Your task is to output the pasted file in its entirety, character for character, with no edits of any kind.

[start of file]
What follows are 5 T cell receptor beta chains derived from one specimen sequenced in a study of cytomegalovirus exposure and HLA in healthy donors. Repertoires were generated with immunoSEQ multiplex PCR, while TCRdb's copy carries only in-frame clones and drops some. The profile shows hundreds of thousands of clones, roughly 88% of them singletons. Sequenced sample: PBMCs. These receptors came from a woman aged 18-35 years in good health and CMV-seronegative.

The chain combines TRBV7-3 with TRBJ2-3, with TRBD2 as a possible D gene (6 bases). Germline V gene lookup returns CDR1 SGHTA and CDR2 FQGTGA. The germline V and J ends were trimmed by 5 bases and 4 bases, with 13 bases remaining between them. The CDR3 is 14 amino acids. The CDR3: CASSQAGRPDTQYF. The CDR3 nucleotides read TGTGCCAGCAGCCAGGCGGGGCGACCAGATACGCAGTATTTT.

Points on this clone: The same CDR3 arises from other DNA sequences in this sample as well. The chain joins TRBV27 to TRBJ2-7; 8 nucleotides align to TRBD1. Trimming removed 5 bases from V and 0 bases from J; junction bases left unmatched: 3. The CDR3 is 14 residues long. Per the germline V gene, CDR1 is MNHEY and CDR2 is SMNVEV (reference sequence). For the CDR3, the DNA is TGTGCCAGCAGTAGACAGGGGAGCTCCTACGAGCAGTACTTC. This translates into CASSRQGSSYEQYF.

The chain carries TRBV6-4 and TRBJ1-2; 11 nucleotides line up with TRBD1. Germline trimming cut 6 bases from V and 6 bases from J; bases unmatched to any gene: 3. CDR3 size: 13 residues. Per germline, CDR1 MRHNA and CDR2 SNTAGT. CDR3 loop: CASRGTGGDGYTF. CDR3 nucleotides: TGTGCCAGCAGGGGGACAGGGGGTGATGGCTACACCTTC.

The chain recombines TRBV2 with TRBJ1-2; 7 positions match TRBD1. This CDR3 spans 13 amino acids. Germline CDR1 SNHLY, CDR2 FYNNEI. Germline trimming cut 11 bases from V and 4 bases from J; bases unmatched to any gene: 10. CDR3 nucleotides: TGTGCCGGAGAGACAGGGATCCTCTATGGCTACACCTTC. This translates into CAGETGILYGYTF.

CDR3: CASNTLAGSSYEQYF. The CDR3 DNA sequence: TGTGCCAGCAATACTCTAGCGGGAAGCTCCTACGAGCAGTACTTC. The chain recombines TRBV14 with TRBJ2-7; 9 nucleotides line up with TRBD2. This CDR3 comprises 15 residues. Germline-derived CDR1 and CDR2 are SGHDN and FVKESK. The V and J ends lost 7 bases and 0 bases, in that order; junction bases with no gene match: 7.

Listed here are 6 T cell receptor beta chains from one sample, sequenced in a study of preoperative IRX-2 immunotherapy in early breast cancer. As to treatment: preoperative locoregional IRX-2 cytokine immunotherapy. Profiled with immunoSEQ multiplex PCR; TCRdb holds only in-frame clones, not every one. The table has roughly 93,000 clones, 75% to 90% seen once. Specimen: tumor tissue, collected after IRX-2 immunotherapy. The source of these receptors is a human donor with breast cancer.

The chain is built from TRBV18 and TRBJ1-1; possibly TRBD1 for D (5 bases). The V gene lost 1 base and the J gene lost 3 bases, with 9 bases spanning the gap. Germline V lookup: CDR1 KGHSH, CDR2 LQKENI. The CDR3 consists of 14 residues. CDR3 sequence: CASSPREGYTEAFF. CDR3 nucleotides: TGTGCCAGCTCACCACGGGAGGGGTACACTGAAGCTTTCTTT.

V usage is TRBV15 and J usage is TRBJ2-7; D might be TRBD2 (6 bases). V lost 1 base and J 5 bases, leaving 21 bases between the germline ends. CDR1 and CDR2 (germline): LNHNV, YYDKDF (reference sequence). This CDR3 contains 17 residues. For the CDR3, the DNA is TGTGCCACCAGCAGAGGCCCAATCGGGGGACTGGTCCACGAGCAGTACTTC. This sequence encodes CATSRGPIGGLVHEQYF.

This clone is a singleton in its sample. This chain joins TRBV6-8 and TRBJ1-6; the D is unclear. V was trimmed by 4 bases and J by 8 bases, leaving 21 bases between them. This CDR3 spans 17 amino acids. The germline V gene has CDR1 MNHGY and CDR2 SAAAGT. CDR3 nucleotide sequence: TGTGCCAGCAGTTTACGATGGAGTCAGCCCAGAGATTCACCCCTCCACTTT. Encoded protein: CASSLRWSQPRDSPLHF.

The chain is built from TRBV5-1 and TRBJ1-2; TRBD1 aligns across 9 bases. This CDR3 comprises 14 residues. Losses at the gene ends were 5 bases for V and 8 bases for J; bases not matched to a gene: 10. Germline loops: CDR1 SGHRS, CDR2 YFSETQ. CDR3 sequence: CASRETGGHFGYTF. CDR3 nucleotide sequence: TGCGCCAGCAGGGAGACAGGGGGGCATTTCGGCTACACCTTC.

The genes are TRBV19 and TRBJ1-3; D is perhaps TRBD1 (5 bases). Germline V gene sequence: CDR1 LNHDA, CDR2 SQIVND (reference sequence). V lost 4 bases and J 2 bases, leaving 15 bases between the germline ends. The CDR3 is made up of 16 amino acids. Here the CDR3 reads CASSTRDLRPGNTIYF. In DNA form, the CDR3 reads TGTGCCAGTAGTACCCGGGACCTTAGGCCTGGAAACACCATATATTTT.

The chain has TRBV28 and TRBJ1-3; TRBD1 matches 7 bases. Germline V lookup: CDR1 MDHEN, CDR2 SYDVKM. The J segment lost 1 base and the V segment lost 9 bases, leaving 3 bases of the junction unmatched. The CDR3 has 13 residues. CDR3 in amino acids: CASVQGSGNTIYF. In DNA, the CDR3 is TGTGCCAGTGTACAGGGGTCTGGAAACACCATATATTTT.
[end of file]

What follows are 5 T cell receptor beta chains derived from one specimen sequenced in a study of cytomegalovirus exposure and HLA in healthy donors. Repertoires were generated with immunoSEQ multiplex PCR, while TCRdb's copy carries only in-frame clones and drops some. The profile shows hundreds of thousands of clones, roughly 88% of them singletons. Sequenced sample: PBMCs. These receptors came from a woman aged 18-35 years in good health and CMV-seronegative.

The chain combines TRBV7-3 with TRBJ2-3, with TRBD2 as a possible D gene (6 bases). Germline V gene lookup returns CDR1 SGHTA and CDR2 FQGTGA. The germline V and J ends were trimmed by 5 bases and 4 bases, with 13 bases remaining between them. The CDR3 is 14 amino acids. The CDR3: CASSQAGRPDTQYF. The CDR3 nucleotides read TGTGCCAGCAGCCAGGCGGGGCGACCAGATACGCAGTATTTT.

Points on this clone: The same CDR3 arises from other DNA sequences in this sample as well. The chain joins TRBV27 to TRBJ2-7; 8 nucleotides align to TRBD1. Trimming removed 5 bases from V and 0 bases from J; junction bases left unmatched: 3. The CDR3 is 14 residues long. Per the germline V gene, CDR1 is MNHEY and CDR2 is SMNVEV (reference sequence). For the CDR3, the DNA is TGTGCCAGCAGTAGACAGGGGAGCTCCTACGAGCAGTACTTC. This translates into CASSRQGSSYEQYF.

The chain carries TRBV6-4 and TRBJ1-2; 11 nucleotides line up with TRBD1. Germline trimming cut 6 bases from V and 6 bases from J; bases unmatched to any gene: 3. CDR3 size: 13 residues. Per germline, CDR1 MRHNA and CDR2 SNTAGT. CDR3 loop: CASRGTGGDGYTF. CDR3 nucleotides: TGTGCCAGCAGGGGGACAGGGGGTGATGGCTACACCTTC.

The chain recombines TRBV2 with TRBJ1-2; 7 positions match TRBD1. This CDR3 spans 13 amino acids. Germline CDR1 SNHLY, CDR2 FYNNEI. Germline trimming cut 11 bases from V and 4 bases from J; bases unmatched to any gene: 10. CDR3 nucleotides: TGTGCCGGAGAGACAGGGATCCTCTATGGCTACACCTTC. This translates into CAGETGILYGYTF.

CDR3: CASNTLAGSSYEQYF. The CDR3 DNA sequence: TGTGCCAGCAATACTCTAGCGGGAAGCTCCTACGAGCAGTACTTC. The chain recombines TRBV14 with TRBJ2-7; 9 nucleotides line up with TRBD2. This CDR3 comprises 15 residues. Germline-derived CDR1 and CDR2 are SGHDN and FVKESK. The V and J ends lost 7 bases and 0 bases, in that order; junction bases with no gene match: 7.

Listed here are 6 T cell receptor beta chains from one sample, sequenced in a study of preoperative IRX-2 immunotherapy in early breast cancer. As to treatment: preoperative locoregional IRX-2 cytokine immunotherapy. Profiled with immunoSEQ multiplex PCR; TCRdb holds only in-frame clones, not every one. The table has roughly 93,000 clones, 75% to 90% seen once. Specimen: tumor tissue, collected after IRX-2 immunotherapy. The source of these receptors is a human donor with breast cancer.

The chain is built from TRBV18 and TRBJ1-1; possibly TRBD1 for D (5 bases). The V gene lost 1 base and the J gene lost 3 bases, with 9 bases spanning the gap. Germline V lookup: CDR1 KGHSH, CDR2 LQKENI. The CDR3 consists of 14 residues. CDR3 sequence: CASSPREGYTEAFF. CDR3 nucleotides: TGTGCCAGCTCACCACGGGAGGGGTACACTGAAGCTTTCTTT.

V usage is TRBV15 and J usage is TRBJ2-7; D might be TRBD2 (6 bases). V lost 1 base and J 5 bases, leaving 21 bases between the germline ends. CDR1 and CDR2 (germline): LNHNV, YYDKDF (reference sequence). This CDR3 contains 17 residues. For the CDR3, the DNA is TGTGCCACCAGCAGAGGCCCAATCGGGGGACTGGTCCACGAGCAGTACTTC. This sequence encodes CATSRGPIGGLVHEQYF.

This clone is a singleton in its sample. This chain joins TRBV6-8 and TRBJ1-6; the D is unclear. V was trimmed by 4 bases and J by 8 bases, leaving 21 bases between them. This CDR3 spans 17 amino acids. The germline V gene has CDR1 MNHGY and CDR2 SAAAGT. CDR3 nucleotide sequence: TGTGCCAGCAGTTTACGATGGAGTCAGCCCAGAGATTCACCCCTCCACTTT. Encoded protein: CASSLRWSQPRDSPLHF.

The chain is built from TRBV5-1 and TRBJ1-2; TRBD1 aligns across 9 bases. This CDR3 comprises 14 residues. Losses at the gene ends were 5 bases for V and 8 bases for J; bases not matched to a gene: 10. Germline loops: CDR1 SGHRS, CDR2 YFSETQ. CDR3 sequence: CASRETGGHFGYTF. CDR3 nucleotide sequence: TGCGCCAGCAGGGAGACAGGGGGGCATTTCGGCTACACCTTC.

The genes are TRBV19 and TRBJ1-3; D is perhaps TRBD1 (5 bases). Germline V gene sequence: CDR1 LNHDA, CDR2 SQIVND (reference sequence). V lost 4 bases and J 2 bases, leaving 15 bases between the germline ends. The CDR3 is made up of 16 amino acids. Here the CDR3 reads CASSTRDLRPGNTIYF. In DNA form, the CDR3 reads TGTGCCAGTAGTACCCGGGACCTTAGGCCTGGAAACACCATATATTTT.

The chain has TRBV28 and TRBJ1-3; TRBD1 matches 7 bases. Germline V lookup: CDR1 MDHEN, CDR2 SYDVKM. The J segment lost 1 base and the V segment lost 9 bases, leaving 3 bases of the junction unmatched. The CDR3 has 13 residues. CDR3 in amino acids: CASVQGSGNTIYF. In DNA, the CDR3 is TGTGCCAGTGTACAGGGGTCTGGAAACACCATATATTTT.